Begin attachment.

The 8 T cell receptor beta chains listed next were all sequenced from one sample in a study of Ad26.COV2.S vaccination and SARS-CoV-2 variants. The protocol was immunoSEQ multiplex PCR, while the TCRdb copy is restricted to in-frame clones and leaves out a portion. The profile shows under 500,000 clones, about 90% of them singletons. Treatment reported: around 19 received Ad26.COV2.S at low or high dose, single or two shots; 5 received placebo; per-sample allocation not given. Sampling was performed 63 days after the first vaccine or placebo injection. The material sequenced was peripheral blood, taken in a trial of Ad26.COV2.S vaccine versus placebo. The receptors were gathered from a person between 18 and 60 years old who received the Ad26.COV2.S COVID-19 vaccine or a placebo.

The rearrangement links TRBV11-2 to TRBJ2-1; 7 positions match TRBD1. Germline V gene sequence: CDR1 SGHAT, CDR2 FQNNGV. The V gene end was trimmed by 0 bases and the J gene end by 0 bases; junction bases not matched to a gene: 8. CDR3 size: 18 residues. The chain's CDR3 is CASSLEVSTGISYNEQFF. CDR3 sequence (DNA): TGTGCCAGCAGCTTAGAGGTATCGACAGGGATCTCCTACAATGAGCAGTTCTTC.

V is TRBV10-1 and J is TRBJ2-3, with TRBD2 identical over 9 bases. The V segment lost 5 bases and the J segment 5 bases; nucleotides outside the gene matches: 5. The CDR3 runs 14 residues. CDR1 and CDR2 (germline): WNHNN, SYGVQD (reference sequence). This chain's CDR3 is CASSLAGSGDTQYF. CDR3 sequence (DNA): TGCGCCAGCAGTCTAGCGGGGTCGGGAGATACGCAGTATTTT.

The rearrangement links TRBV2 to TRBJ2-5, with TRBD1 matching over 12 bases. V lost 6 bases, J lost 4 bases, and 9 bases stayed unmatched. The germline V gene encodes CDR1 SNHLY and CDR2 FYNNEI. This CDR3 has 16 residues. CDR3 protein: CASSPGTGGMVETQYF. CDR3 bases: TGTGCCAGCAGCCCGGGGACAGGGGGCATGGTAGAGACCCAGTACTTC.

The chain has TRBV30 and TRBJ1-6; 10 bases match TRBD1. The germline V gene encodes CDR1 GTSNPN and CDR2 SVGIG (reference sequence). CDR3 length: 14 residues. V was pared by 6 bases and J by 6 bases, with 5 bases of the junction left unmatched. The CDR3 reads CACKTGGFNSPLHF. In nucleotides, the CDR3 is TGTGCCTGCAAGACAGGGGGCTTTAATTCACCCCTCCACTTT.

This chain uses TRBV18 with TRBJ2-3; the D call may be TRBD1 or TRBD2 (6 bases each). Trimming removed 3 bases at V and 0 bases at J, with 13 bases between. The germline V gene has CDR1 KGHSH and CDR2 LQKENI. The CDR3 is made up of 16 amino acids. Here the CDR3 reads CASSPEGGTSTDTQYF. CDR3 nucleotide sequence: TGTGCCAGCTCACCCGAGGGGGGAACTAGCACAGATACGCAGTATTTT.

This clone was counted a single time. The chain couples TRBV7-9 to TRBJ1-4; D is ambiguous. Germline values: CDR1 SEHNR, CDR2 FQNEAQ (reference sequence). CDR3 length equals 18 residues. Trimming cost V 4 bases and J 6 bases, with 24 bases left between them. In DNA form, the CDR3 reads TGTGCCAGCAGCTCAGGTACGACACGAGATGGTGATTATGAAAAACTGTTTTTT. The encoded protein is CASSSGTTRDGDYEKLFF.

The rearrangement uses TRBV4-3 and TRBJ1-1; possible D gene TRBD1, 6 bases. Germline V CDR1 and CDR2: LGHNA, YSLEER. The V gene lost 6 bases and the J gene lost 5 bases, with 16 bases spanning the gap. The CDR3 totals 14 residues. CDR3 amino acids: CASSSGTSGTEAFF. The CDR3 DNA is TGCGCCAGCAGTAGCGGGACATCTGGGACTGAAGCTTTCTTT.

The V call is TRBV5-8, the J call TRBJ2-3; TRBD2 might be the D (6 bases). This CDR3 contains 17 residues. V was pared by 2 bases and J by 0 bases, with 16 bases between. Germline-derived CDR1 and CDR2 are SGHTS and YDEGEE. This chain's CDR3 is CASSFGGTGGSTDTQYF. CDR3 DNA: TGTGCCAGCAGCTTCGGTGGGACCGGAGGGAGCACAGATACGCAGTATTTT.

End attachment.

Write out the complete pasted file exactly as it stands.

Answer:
The 8 T cell receptor beta chains listed next were all sequenced from one sample in a study of Ad26.COV2.S vaccination and SARS-CoV-2 variants. The protocol was immunoSEQ multiplex PCR, while the TCRdb copy is restricted to in-frame clones and leaves out a portion. The profile shows under 500,000 clones, about 90% of them singletons. Treatment reported: around 19 received Ad26.COV2.S at low or high dose, single or two shots; 5 received placebo; per-sample allocation not given. Sampling was performed 63 days after the first vaccine or placebo injection. The material sequenced was peripheral blood, taken in a trial of Ad26.COV2.S vaccine versus placebo. The receptors were gathered from a person between 18 and 60 years old who received the Ad26.COV2.S COVID-19 vaccine or a placebo.

The rearrangement links TRBV11-2 to TRBJ2-1; 7 positions match TRBD1. Germline V gene sequence: CDR1 SGHAT, CDR2 FQNNGV. The V gene end was trimmed by 0 bases and the J gene end by 0 bases; junction bases not matched to a gene: 8. CDR3 size: 18 residues. The chain's CDR3 is CASSLEVSTGISYNEQFF. CDR3 sequence (DNA): TGTGCCAGCAGCTTAGAGGTATCGACAGGGATCTCCTACAATGAGCAGTTCTTC.

V is TRBV10-1 and J is TRBJ2-3, with TRBD2 identical over 9 bases. The V segment lost 5 bases and the J segment 5 bases; nucleotides outside the gene matches: 5. The CDR3 runs 14 residues. CDR1 and CDR2 (germline): WNHNN, SYGVQD (reference sequence). This chain's CDR3 is CASSLAGSGDTQYF. CDR3 sequence (DNA): TGCGCCAGCAGTCTAGCGGGGTCGGGAGATACGCAGTATTTT.

The rearrangement links TRBV2 to TRBJ2-5, with TRBD1 matching over 12 bases. V lost 6 bases, J lost 4 bases, and 9 bases stayed unmatched. The germline V gene encodes CDR1 SNHLY and CDR2 FYNNEI. This CDR3 has 16 residues. CDR3 protein: CASSPGTGGMVETQYF. CDR3 bases: TGTGCCAGCAGCCCGGGGACAGGGGGCATGGTAGAGACCCAGTACTTC.

The chain has TRBV30 and TRBJ1-6; 10 bases match TRBD1. The germline V gene encodes CDR1 GTSNPN and CDR2 SVGIG (reference sequence). CDR3 length: 14 residues. V was pared by 6 bases and J by 6 bases, with 5 bases of the junction left unmatched. The CDR3 reads CACKTGGFNSPLHF. In nucleotides, the CDR3 is TGTGCCTGCAAGACAGGGGGCTTTAATTCACCCCTCCACTTT.

This chain uses TRBV18 with TRBJ2-3; the D call may be TRBD1 or TRBD2 (6 bases each). Trimming removed 3 bases at V and 0 bases at J, with 13 bases between. The germline V gene has CDR1 KGHSH and CDR2 LQKENI. The CDR3 is made up of 16 amino acids. Here the CDR3 reads CASSPEGGTSTDTQYF. CDR3 nucleotide sequence: TGTGCCAGCTCACCCGAGGGGGGAACTAGCACAGATACGCAGTATTTT.

This clone was counted a single time. The chain couples TRBV7-9 to TRBJ1-4; D is ambiguous. Germline values: CDR1 SEHNR, CDR2 FQNEAQ (reference sequence). CDR3 length equals 18 residues. Trimming cost V 4 bases and J 6 bases, with 24 bases left between them. In DNA form, the CDR3 reads TGTGCCAGCAGCTCAGGTACGACACGAGATGGTGATTATGAAAAACTGTTTTTT. The encoded protein is CASSSGTTRDGDYEKLFF.

The rearrangement uses TRBV4-3 and TRBJ1-1; possible D gene TRBD1, 6 bases. Germline V CDR1 and CDR2: LGHNA, YSLEER. The V gene lost 6 bases and the J gene lost 5 bases, with 16 bases spanning the gap. The CDR3 totals 14 residues. CDR3 amino acids: CASSSGTSGTEAFF. The CDR3 DNA is TGCGCCAGCAGTAGCGGGACATCTGGGACTGAAGCTTTCTTT.

The V call is TRBV5-8, the J call TRBJ2-3; TRBD2 might be the D (6 bases). This CDR3 contains 17 residues. V was pared by 2 bases and J by 0 bases, with 16 bases between. Germline-derived CDR1 and CDR2 are SGHTS and YDEGEE. This chain's CDR3 is CASSFGGTGGSTDTQYF. CDR3 DNA: TGTGCCAGCAGCTTCGGTGGGACCGGAGGGAGCACAGATACGCAGTATTTT.